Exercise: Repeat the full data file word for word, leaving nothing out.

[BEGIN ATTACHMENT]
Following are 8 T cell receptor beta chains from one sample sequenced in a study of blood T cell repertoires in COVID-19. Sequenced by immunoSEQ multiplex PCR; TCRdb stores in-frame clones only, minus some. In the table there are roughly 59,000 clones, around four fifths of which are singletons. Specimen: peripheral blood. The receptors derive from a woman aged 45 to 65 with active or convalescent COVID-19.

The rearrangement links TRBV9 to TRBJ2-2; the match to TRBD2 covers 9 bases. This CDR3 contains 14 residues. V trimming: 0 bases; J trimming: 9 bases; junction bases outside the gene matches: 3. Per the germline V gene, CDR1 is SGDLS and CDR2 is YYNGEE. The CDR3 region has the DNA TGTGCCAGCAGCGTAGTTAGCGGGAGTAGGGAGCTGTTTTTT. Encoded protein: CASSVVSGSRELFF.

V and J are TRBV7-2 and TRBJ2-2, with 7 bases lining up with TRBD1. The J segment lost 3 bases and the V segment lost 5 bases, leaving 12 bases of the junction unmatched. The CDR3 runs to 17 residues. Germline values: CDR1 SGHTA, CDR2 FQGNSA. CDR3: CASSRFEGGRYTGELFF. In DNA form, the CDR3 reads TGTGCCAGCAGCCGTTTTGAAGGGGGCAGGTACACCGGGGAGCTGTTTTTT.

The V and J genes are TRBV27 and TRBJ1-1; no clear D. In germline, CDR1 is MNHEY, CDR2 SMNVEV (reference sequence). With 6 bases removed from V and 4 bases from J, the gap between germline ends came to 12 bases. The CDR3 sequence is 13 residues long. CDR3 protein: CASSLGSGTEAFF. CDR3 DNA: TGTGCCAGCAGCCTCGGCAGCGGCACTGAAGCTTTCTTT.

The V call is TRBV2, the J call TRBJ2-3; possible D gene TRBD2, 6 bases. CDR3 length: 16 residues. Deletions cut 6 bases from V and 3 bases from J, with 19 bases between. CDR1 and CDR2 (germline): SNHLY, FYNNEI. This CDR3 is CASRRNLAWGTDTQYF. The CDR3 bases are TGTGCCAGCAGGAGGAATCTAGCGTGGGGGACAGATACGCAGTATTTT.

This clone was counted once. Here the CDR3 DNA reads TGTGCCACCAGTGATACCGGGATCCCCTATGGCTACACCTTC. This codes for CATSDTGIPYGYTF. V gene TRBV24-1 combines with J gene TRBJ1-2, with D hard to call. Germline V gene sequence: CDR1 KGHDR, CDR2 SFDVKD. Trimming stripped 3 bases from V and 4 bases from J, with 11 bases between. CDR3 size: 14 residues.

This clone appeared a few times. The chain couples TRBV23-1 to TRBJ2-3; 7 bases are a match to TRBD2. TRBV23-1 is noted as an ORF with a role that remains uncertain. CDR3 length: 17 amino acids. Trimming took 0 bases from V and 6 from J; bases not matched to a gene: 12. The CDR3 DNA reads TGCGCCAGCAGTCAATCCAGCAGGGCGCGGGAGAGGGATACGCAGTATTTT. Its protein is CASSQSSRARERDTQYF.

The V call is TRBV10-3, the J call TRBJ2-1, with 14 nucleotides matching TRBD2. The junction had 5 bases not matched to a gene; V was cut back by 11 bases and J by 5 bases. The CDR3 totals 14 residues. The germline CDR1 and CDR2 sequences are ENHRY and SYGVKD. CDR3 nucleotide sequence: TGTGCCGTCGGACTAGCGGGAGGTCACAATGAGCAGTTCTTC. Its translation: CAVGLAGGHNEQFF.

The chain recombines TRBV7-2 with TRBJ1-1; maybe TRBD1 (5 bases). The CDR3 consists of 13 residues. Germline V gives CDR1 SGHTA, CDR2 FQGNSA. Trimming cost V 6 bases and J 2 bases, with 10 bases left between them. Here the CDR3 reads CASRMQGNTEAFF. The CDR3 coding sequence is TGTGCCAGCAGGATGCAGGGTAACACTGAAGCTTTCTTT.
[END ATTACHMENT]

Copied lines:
Following are 8 T cell receptor beta chains from one sample sequenced in a study of blood T cell repertoires in COVID-19. Sequenced by immunoSEQ multiplex PCR; TCRdb stores in-frame clones only, minus some. In the table there are roughly 59,000 clones, around four fifths of which are singletons. Specimen: peripheral blood. The receptors derive from a woman aged 45 to 65 with active or convalescent COVID-19.

The rearrangement links TRBV9 to TRBJ2-2; the match to TRBD2 covers 9 bases. This CDR3 contains 14 residues. V trimming: 0 bases; J trimming: 9 bases; junction bases outside the gene matches: 3. Per the germline V gene, CDR1 is SGDLS and CDR2 is YYNGEE. The CDR3 region has the DNA TGTGCCAGCAGCGTAGTTAGCGGGAGTAGGGAGCTGTTTTTT. Encoded protein: CASSVVSGSRELFF.

V and J are TRBV7-2 and TRBJ2-2, with 7 bases lining up with TRBD1. The J segment lost 3 bases and the V segment lost 5 bases, leaving 12 bases of the junction unmatched. The CDR3 runs to 17 residues. Germline values: CDR1 SGHTA, CDR2 FQGNSA. CDR3: CASSRFEGGRYTGELFF. In DNA form, the CDR3 reads TGTGCCAGCAGCCGTTTTGAAGGGGGCAGGTACACCGGGGAGCTGTTTTTT.

The V and J genes are TRBV27 and TRBJ1-1; no clear D. In germline, CDR1 is MNHEY, CDR2 SMNVEV (reference sequence). With 6 bases removed from V and 4 bases from J, the gap between germline ends came to 12 bases. The CDR3 sequence is 13 residues long. CDR3 protein: CASSLGSGTEAFF. CDR3 DNA: TGTGCCAGCAGCCTCGGCAGCGGCACTGAAGCTTTCTTT.

The V call is TRBV2, the J call TRBJ2-3; possible D gene TRBD2, 6 bases. CDR3 length: 16 residues. Deletions cut 6 bases from V and 3 bases from J, with 19 bases between. CDR1 and CDR2 (germline): SNHLY, FYNNEI. This CDR3 is CASRRNLAWGTDTQYF. The CDR3 bases are TGTGCCAGCAGGAGGAATCTAGCGTGGGGGACAGATACGCAGTATTTT.

This clone was counted once. Here the CDR3 DNA reads TGTGCCACCAGTGATACCGGGATCCCCTATGGCTACACCTTC. This codes for CATSDTGIPYGYTF. V gene TRBV24-1 combines with J gene TRBJ1-2, with D hard to call. Germline V gene sequence: CDR1 KGHDR, CDR2 SFDVKD. Trimming stripped 3 bases from V and 4 bases from J, with 11 bases between. CDR3 size: 14 residues.

This clone appeared a few times. The chain couples TRBV23-1 to TRBJ2-3; 7 bases are a match to TRBD2. TRBV23-1 is noted as an ORF with a role that remains uncertain. CDR3 length: 17 amino acids. Trimming took 0 bases from V and 6 from J; bases not matched to a gene: 12. The CDR3 DNA reads TGCGCCAGCAGTCAATCCAGCAGGGCGCGGGAGAGGGATACGCAGTATTTT. Its protein is CASSQSSRARERDTQYF.

The V call is TRBV10-3, the J call TRBJ2-1, with 14 nucleotides matching TRBD2. The junction had 5 bases not matched to a gene; V was cut back by 11 bases and J by 5 bases. The CDR3 totals 14 residues. The germline CDR1 and CDR2 sequences are ENHRY and SYGVKD. CDR3 nucleotide sequence: TGTGCCGTCGGACTAGCGGGAGGTCACAATGAGCAGTTCTTC. Its translation: CAVGLAGGHNEQFF.

The chain recombines TRBV7-2 with TRBJ1-1; maybe TRBD1 (5 bases). The CDR3 consists of 13 residues. Germline V gives CDR1 SGHTA, CDR2 FQGNSA. Trimming cost V 6 bases and J 2 bases, with 10 bases left between them. Here the CDR3 reads CASRMQGNTEAFF. The CDR3 coding sequence is TGTGCCAGCAGGATGCAGGGTAACACTGAAGCTTTCTTT.